Unless you’ve been living under a rock, you’ve heard the term Bitcoin being talked about a lot. A whole lot. And, depending on who you listen to, it’s being called an impending disaster or the next greatest thing to hit the world of commerce.
What is Bitcoin?
Bitcoin is a private payment system that allows for the transfer of “bitcoins” between people through a private system of digital wallets and transactions. It’s probably simpler to just call it a digital currency.
Currency? Yep. Think of it like the mighty Dollar (I’ll remove my tongue from my cheek later.) The Dollar is the currency of the USA. We use it every day, either by earning it in exchange for work, or by spending it in exchange for goods and services. You can do all the same things with the Bitcoin currency. Of course, there’s one huge difference.
What gives Bitcoin it’s Value?
With the US Dollar, the value is backed by the US government. In essence, you and I guarantee the value of the Dollar. It’s a bit more complicated than that, of course. We live in a world economy, so there are other countries involved, and other country’s economies that help determine the value of the Dollar.
Where does Bitcoin get it’s value then? Scarcity. It also has some inherent properties that many find alluring. It’s not tied to a country, so it’s relatively unaffected, in theory, by any one country’s economic problems. It’s not really regulated in any way, so there aren’t any pesky rules about how much you can transfer, or any specific reporting requirements if you transfer over a certain amount.
Of course, many of those properties also make the burgeoning currency attractive to a seedier population. If you can make transactions that aren’t traceable by traditional methods, it’s far easier to perform certain transactions (think drugs, prostitution, illegal arms) without having law enforcement breathing down your neck. Without any real reporting requirements, it could be a pretty handy tool for money laundering.
The recent popularity of the digital currency has caused quite a few articles lauding it’s future and how it could be the currency of the future. It’s not hard to see the appeal. The value fluctuates enough to make some mild speculation profitable if you hit the bumps right. The currency, should it continue to be used, with it’s scarcity, could continue to rise in value. People are even making dedicated computers set aside to “mine” bitcoins and are alluding it to it being similar to a new gold rush. It’s entirely possible that Bitcoin will arise as a stable currency that’s accepted worldwide as payment for goods and services.
The fall of Mt. Gox, one of the leading Bitcoin exchanges (like a Bitcoin bank), after a hacking event where Mt. Gox lost a reported $400 Million worth of Bitcoins along with a couple of smaller exchanges losing 5 and 6 figure amounts to similar events has caused a bit of a destabilization of the currency. The value dropped to nearly a third of what it was before those events, and caused a panic. The lack of regulation, and security concerns could be the downfall of the fledgling currency. At least one country as banned the currency, and several are looking at ways to regulate it’s use. Should more bannings and further regulatory actions take place, many of the reasons that people are flocking to the currency now will be reduced, or removed entirely.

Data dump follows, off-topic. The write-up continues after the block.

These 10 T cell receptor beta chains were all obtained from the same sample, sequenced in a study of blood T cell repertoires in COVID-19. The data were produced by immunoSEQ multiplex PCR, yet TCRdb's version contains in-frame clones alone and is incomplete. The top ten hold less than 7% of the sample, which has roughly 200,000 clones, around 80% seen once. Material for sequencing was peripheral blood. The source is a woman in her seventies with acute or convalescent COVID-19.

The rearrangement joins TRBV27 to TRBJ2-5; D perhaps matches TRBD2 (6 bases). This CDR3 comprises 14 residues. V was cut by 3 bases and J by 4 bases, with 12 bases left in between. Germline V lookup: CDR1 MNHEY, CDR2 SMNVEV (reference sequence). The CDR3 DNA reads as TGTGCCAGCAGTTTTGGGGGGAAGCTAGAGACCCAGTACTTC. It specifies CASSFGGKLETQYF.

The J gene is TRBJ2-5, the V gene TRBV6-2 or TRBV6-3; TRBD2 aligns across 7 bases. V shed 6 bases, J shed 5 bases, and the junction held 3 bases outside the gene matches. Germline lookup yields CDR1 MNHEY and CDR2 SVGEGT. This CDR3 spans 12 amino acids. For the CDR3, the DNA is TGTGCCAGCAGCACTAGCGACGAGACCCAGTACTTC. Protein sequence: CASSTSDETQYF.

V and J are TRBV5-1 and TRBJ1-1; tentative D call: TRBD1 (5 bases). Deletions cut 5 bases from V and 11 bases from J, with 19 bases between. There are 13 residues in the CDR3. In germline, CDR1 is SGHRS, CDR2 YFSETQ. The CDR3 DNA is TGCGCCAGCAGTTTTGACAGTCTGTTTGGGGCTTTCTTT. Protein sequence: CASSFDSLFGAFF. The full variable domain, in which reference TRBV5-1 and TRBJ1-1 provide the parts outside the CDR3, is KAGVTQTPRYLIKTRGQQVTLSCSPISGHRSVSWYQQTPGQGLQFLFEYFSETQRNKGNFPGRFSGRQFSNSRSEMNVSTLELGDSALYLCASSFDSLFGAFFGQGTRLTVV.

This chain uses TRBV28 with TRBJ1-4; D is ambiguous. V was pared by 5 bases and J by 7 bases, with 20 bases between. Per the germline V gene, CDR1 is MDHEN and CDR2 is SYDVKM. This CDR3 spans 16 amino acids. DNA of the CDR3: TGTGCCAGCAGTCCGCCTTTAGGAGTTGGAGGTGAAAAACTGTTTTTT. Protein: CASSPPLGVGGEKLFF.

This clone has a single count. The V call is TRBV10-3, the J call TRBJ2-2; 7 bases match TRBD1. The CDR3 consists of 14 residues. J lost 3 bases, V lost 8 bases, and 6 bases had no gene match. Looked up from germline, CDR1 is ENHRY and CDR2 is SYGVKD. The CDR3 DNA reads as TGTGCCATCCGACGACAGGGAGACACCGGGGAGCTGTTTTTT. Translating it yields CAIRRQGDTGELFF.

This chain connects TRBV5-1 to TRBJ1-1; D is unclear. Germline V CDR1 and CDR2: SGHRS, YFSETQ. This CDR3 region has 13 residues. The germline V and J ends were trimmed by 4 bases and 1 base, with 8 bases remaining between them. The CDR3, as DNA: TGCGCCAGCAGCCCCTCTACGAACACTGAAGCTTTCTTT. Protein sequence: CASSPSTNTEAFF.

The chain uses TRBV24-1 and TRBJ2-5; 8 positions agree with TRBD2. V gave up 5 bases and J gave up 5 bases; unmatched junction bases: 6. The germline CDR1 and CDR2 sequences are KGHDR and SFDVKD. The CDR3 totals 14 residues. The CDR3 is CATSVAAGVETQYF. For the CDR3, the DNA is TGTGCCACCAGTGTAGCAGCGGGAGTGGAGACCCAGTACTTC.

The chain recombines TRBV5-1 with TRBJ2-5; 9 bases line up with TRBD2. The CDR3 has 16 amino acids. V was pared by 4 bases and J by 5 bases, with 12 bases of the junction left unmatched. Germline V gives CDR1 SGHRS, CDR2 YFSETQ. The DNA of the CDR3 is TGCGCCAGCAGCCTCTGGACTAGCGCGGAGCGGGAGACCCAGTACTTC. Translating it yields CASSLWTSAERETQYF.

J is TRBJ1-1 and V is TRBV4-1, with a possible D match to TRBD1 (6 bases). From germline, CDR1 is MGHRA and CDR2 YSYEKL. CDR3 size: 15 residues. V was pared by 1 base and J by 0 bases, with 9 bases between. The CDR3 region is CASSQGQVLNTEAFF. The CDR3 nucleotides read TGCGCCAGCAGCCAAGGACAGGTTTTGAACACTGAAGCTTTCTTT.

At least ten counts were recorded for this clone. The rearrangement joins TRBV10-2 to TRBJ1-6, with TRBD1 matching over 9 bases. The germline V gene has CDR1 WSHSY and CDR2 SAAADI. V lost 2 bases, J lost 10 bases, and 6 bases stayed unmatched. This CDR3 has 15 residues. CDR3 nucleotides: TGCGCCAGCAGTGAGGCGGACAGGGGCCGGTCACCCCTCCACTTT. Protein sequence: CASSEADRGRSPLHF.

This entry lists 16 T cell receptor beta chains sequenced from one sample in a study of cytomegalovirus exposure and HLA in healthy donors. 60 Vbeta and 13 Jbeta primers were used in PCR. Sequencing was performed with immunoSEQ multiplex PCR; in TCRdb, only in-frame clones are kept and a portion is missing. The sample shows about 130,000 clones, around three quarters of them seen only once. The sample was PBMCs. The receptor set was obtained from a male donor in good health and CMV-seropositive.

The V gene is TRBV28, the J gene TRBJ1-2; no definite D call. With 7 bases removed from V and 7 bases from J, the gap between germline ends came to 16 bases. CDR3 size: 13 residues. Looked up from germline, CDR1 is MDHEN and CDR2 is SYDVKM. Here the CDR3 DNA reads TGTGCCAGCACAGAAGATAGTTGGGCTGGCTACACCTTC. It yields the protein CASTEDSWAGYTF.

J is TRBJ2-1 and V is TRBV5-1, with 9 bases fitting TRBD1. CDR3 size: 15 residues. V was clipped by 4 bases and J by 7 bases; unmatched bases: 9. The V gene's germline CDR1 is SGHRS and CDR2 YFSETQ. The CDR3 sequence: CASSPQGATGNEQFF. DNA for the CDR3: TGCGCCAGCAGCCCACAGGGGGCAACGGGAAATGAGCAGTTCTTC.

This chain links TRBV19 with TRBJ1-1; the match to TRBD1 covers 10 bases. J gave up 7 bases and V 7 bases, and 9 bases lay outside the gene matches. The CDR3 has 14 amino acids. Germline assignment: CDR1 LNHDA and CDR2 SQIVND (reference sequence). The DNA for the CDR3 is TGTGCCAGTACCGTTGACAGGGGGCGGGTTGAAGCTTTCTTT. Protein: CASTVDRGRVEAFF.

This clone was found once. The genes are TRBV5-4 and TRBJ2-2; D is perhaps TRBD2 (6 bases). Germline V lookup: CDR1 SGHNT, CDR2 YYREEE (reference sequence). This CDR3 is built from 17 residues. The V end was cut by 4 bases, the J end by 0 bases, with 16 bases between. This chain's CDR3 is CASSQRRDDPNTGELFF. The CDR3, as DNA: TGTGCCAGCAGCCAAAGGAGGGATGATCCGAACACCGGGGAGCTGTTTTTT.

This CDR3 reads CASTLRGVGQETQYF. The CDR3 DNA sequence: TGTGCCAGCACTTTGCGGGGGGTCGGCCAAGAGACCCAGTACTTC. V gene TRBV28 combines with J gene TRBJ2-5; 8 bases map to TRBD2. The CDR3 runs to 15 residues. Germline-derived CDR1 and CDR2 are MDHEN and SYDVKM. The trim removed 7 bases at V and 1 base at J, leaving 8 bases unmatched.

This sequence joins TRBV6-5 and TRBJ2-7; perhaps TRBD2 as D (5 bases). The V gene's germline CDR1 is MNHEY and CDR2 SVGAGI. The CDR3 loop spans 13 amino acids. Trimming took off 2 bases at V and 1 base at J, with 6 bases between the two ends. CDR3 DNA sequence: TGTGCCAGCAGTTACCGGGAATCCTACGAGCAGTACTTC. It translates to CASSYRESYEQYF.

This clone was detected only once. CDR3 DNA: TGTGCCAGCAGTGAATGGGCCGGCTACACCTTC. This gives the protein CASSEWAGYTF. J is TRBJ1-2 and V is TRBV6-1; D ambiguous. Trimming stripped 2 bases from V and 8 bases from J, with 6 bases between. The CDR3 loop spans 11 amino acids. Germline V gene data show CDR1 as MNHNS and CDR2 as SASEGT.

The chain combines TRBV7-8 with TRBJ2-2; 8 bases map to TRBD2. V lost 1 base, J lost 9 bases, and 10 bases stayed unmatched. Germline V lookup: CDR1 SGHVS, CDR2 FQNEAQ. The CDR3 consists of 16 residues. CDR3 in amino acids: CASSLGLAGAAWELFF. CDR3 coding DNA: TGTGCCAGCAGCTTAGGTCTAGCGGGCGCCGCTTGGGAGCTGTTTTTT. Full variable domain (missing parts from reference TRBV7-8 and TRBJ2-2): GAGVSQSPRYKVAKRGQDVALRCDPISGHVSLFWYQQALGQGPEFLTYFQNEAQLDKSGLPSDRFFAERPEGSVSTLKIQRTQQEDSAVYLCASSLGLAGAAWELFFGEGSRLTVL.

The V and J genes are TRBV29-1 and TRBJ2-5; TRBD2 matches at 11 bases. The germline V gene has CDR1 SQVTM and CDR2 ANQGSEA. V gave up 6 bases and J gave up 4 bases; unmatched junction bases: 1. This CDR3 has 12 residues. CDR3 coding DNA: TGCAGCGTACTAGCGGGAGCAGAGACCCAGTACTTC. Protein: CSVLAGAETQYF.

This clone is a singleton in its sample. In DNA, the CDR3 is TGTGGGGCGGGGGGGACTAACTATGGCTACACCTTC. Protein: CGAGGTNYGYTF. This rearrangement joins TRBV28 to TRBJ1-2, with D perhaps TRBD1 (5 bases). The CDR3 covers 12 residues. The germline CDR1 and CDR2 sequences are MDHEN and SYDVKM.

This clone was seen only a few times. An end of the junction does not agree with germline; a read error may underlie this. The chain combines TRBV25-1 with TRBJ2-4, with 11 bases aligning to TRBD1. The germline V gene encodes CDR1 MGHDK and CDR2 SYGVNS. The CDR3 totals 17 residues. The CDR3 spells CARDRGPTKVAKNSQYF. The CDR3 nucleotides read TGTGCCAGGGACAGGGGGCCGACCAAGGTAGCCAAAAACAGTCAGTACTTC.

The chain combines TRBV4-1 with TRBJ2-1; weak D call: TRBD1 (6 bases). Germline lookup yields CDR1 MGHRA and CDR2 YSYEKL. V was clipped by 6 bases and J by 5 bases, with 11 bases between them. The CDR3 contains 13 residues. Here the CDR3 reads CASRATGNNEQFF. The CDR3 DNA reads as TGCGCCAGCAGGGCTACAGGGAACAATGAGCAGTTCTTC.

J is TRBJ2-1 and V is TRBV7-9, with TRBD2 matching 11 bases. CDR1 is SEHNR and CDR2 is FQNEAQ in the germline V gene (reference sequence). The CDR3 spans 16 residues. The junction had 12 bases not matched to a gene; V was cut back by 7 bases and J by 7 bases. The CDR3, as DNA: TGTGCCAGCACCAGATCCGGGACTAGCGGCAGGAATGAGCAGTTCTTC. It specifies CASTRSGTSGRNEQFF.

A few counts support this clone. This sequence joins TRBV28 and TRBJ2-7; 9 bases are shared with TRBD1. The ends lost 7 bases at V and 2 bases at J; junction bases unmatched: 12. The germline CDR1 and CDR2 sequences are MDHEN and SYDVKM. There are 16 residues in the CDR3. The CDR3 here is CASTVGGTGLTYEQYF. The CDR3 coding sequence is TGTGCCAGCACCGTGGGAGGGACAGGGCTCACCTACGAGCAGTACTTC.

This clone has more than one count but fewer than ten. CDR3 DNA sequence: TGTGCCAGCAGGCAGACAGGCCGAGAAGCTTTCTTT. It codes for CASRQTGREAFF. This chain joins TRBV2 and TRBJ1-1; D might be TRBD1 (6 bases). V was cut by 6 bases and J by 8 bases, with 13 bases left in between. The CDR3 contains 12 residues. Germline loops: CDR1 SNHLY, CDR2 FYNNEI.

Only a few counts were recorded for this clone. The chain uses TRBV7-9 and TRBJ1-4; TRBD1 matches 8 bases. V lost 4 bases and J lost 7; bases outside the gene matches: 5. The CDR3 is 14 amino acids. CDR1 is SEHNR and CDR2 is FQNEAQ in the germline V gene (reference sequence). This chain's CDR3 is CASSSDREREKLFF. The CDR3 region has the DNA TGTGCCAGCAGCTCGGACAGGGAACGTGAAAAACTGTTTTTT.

Bitcoin or Bitcon?
My fingers have been leaving the i out of Bitcoin the whole time I’ve been typing this article, so I can’t help but ask the question. Bitcoin has no real value. There isn’t anything giving it value other than fervor and scarcity. In fact, I have a hard time calling it anything other than a collectable akin to the Beanie Babies rush in the late 90’s. At least if you jumped on the Beanie Baby rush, you might still have a few plastic pellet filled animals to hold. If the floor falls out from under Bitcoin, all you’re likely to have to show for it is a bruised pride and some extra software on your computer to remove.
The best case, as I see it, is that some regulation gets involved in the mix, and Bitcoin becomes something similar to Paypal, but using Bitcoins instead of your local currency. For that to happen, the currency has to stabilize in value, or have a set value. I don’t think there are any current plans for 1 Bitcoin to have a set value, and so long as the security issues remain and people keep jumping back into it, I don’t see the value stabilizing either.
One thing that could potentially save Bitcoin would be if several world currencies destabilized over a short period of time. That combined with a large amount of people taking money from those currencies and dumping it into a more secure Bitcoin could act as a float to drastically improve the perceived adoption of the currency worldwide. Of course, the problem there is that if several world currencies destabilize, we might have bigger issues on our hands.
What do you think of Bitcoin? Is it a viable alternative to localized currency? Will it see increasing adoption and become a legitimate currency? Is it doomed to fail? Does it have any value for speculative investing?